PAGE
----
Sunday, October 9, 2022

Eye Chart Templates and Activities with Google Tools

In 1862 the Dutch ophthalmologist Herman Snellen developed an eye chart to help measure a person's vision, which we now call the Snellen Chart.

At some point you have certainly seen this tool, or in my case "tried" to see it, as I have always been significantly near-sighted.

One area of my life where I try to not be near-sighted is keeping an eye out for creative ideas on using technology in the classroom. Recently when learning more about the Snellen Chart, I thought that it could make for an interesting template for student learning activities.

See below to get your own copies of the eye chart templates I created for Google Slides and Google Drawings, along with a short tutorial video and written directions. Also check out some of the ideas I brainstormed for possible activities with this template. I would love to hear your ideas for other ways this could be used.

▶️ Tutorial Video (5 minutes)

📄 The Templates

Use the links below to get your own copies of the "Eye Chart" templates. One is in Google Slides and the other in Google Drawings. They are exactly the same, so feel free to use whichever one you want based on the tool you prefer.
Once you have a copy of the template you can do whatever you need with it. For example you could use Google Classroom to push out copies to each student so they can work on their own.

As for the layout of the template:
  • The template is set up to mimic a Snellen Eye Chart, with the largest letter at the top, and then letters getting progressively smaller on each line below.
  • The lines with the larger letters, typically have fewer letters.
  • The lines with the smaller letters, typically have more letters.
  • Each line also lists the measurement of visual acuity for that line from 20/200 to 20/20 all the way down to 20/10.

✅ Directions

You can edit your copy of the eye chart template as follows:
  • Select the letters on any line of the eye chart.
  • Type in your own letters to replace them.
  • Put a space in between each of your letters to keep them spread out.
  • Typically the lines with smaller letters will have more letters, but there is no specific requirement for the number of letters you use.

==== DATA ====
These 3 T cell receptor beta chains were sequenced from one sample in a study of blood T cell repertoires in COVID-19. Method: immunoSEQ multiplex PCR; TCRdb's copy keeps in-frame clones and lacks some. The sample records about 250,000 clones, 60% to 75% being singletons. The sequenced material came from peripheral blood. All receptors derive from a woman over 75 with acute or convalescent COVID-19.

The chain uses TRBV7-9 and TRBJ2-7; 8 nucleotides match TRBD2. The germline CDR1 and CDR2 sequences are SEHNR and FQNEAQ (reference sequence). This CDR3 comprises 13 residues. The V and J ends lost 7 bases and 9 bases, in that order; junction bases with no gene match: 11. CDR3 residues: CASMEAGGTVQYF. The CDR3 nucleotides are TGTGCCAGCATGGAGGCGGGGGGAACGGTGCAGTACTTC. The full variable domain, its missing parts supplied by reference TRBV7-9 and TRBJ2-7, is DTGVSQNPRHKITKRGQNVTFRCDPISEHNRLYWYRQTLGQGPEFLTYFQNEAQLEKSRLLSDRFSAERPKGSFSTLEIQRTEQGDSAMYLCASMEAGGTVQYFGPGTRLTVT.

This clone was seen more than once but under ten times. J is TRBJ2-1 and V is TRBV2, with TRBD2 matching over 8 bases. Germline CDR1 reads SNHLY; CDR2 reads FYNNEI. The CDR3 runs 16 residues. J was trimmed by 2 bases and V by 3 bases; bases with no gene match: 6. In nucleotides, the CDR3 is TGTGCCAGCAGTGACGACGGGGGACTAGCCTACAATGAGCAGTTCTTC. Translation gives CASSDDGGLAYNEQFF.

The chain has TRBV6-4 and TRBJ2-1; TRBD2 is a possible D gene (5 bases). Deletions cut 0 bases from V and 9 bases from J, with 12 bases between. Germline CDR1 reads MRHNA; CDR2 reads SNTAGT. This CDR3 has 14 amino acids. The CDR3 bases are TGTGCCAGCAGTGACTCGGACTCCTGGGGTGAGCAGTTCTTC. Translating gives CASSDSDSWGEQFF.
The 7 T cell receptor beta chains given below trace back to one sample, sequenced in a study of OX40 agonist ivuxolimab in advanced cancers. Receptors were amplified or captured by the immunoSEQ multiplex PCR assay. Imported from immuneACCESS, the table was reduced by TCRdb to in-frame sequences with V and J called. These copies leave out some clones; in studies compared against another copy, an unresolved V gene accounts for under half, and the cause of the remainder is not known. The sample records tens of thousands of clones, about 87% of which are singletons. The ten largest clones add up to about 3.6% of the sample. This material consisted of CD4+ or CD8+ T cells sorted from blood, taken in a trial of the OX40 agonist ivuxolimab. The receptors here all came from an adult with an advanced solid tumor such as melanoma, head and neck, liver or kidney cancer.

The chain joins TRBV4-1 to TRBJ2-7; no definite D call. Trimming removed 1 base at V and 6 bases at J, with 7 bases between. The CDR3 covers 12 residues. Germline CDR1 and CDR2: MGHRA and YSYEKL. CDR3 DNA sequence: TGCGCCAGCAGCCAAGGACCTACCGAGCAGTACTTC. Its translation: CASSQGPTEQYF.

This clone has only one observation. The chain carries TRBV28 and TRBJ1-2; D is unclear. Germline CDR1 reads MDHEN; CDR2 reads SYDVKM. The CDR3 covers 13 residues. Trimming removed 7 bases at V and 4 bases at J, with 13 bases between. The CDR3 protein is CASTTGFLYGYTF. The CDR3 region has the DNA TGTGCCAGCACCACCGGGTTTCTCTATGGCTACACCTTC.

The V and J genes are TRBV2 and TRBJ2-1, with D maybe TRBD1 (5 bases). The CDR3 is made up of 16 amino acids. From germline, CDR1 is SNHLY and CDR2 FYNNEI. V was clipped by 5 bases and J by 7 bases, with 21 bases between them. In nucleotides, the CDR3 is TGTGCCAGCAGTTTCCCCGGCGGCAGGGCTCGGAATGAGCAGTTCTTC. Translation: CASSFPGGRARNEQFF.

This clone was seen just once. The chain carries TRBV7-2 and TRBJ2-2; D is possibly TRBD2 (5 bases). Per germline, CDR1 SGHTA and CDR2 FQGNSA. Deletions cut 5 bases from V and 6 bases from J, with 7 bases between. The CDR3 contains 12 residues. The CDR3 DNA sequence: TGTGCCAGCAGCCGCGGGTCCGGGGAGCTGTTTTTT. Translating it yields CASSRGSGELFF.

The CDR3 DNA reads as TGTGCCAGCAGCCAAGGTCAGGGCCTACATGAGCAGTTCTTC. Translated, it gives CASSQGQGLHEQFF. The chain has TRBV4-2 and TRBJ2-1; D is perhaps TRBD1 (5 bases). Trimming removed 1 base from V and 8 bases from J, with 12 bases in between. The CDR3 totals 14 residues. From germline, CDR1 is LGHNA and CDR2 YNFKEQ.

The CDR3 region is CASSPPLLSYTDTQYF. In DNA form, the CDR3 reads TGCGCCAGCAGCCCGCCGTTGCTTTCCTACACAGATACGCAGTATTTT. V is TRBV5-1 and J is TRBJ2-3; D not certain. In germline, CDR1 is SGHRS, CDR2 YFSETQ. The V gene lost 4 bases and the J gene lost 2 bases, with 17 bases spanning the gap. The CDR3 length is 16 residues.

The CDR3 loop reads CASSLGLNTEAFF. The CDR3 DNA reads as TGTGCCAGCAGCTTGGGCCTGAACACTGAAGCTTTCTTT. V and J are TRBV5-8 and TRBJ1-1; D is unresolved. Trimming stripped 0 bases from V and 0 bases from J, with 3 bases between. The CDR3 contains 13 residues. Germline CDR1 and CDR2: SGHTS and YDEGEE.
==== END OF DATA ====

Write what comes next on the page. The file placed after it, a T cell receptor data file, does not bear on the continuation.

When done creating your personalized eye chart:
  • You can print your chart.
  • Or you can download it as an image by clicking "File" then "Download" then "PNG image".
  • Or you can download it as a PDF by clicking "File" then "Download" then "PDF document".

💡 Activities

As with any template, the only limit to its usage is your imagination. Below are a few ideas for how this template could be used for student learning activities.

😁 "I" Chart

One idea for the eye chart is to make it an "I" chart instead. By this I mean have the students write about themselves. This could be a great SEL activity where students can list positive qualities about themselves, or it could simply be a getting-to-know-you project at the start of the year with a list of favorites and hobbies.

Here is an example of one I made for myself:

🤷 "Who am I" Chart

Another idea for the eye chart is to turn it into a "Who am I" chart (or a "What am I" chart). In this case the student would choose a person (real or fictional) or even an animal or item or concept from class. Then they write a description. Other students would then try to figure out who (or what) is being described in the "Who an I" chart.

Here is an example of one I created. Do you know who I am describing?

💬 Quotes

Of course you can always use the template to simply make a fun poster with a favorite quote. It could be inspirational or funny or maybe even both.

Here is an example:

🥧 "Pi" Chart

And finally there is no rule that says the eye chart has to have letters. Instead of an eye chart, you could make a "Pi" chart!

🏁 Conclusion

And that's it! Hopefully you will find this template helpful and your students will enjoy creating with it. I am sure you will come up with other ideas for how to use this, so please consider sharing your thoughts. I would love to learn from you!

Post by Eric Curts
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  1. You continually amaze me...AND MY STUDENTS with your creativity and generosity to make learning fabulously FUN! Thank you from me and my 5th graders over the past ?years!!! Theresa from Kansas

    1. I am so glad the resources are helpful and fun Theresa! Thanks for the encouraging words!